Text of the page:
AKRON — Emma Pfouts, the 16-year-old Norton cheerleader who fell critically ill after a severe asthma attack during her school’s homecoming dance last year, is continuing to make progress as she fights to recover.
On Friday, Emma's mother shared a heartwarming video update of her daughter using an eye gaze machine to move a mouse cursor around on an iPad that says out loud what she's looking at.
"We know Emma has a long road to recovery and we are incredibly grateful for your continued prayers and support," Emma's mother, Christina Weigand, said on Facebook.
Recently, Emma said "mom" again for the first time since coming out of the coma she was in for weeks.
"So remember back when when I posted how excited I was that Emma said “mom” for the first time?! Well... that was short lived," Weigand said. "Emma was taking a nap due to a headache and it was dark in the room so she couldn’t really see me. She decided it would be funny to call my name every 2 minutes so I would have to answer. Every time I would answer she would laugh."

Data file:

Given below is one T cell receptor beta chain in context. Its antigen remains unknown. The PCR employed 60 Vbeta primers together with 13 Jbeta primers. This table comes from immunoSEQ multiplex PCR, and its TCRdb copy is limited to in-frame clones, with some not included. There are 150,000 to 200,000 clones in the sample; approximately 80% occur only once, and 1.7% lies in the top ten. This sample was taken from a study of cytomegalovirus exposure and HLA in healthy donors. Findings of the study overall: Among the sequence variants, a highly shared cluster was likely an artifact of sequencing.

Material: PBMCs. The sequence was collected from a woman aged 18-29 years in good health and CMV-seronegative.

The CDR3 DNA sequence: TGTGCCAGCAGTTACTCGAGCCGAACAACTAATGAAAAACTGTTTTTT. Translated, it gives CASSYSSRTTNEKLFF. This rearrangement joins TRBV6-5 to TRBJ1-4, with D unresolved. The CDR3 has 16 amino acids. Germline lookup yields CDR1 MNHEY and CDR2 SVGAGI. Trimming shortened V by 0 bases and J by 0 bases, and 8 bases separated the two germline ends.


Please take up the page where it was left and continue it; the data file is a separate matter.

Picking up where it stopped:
Weigand said that her family is blessed and that Emma's personality has returned.
"This kid, you guys, there are no words to express how incredibly proud I am of her! She brings tears to my eyes thinking about the fighter she is," Weigand wrote on Facebook.
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All of the progress is incredibly special considering Emma was given only hours to live when she was admitted to the hospital.
On Oct. 19, 2019, Emma was at the homecoming dance when she started struggling to breathe. A police officer watched as Emma walked to her car to grab her asthma inhaler, but as she returned to the building, the officer noticed the teen was in serious trouble. She never made it back inside.
RELATED: Mother of Norton cheerleader Emma Pfouts says daughter is defeating odds with 'significant progress'
Emma was placed in a medically-induced coma, and soon after waking up began swallowing, yawning and moving her eyes, as well as moving her hand.
"I can’t tell you how much my soul heals as she continually progresses back to us," Weigand said.
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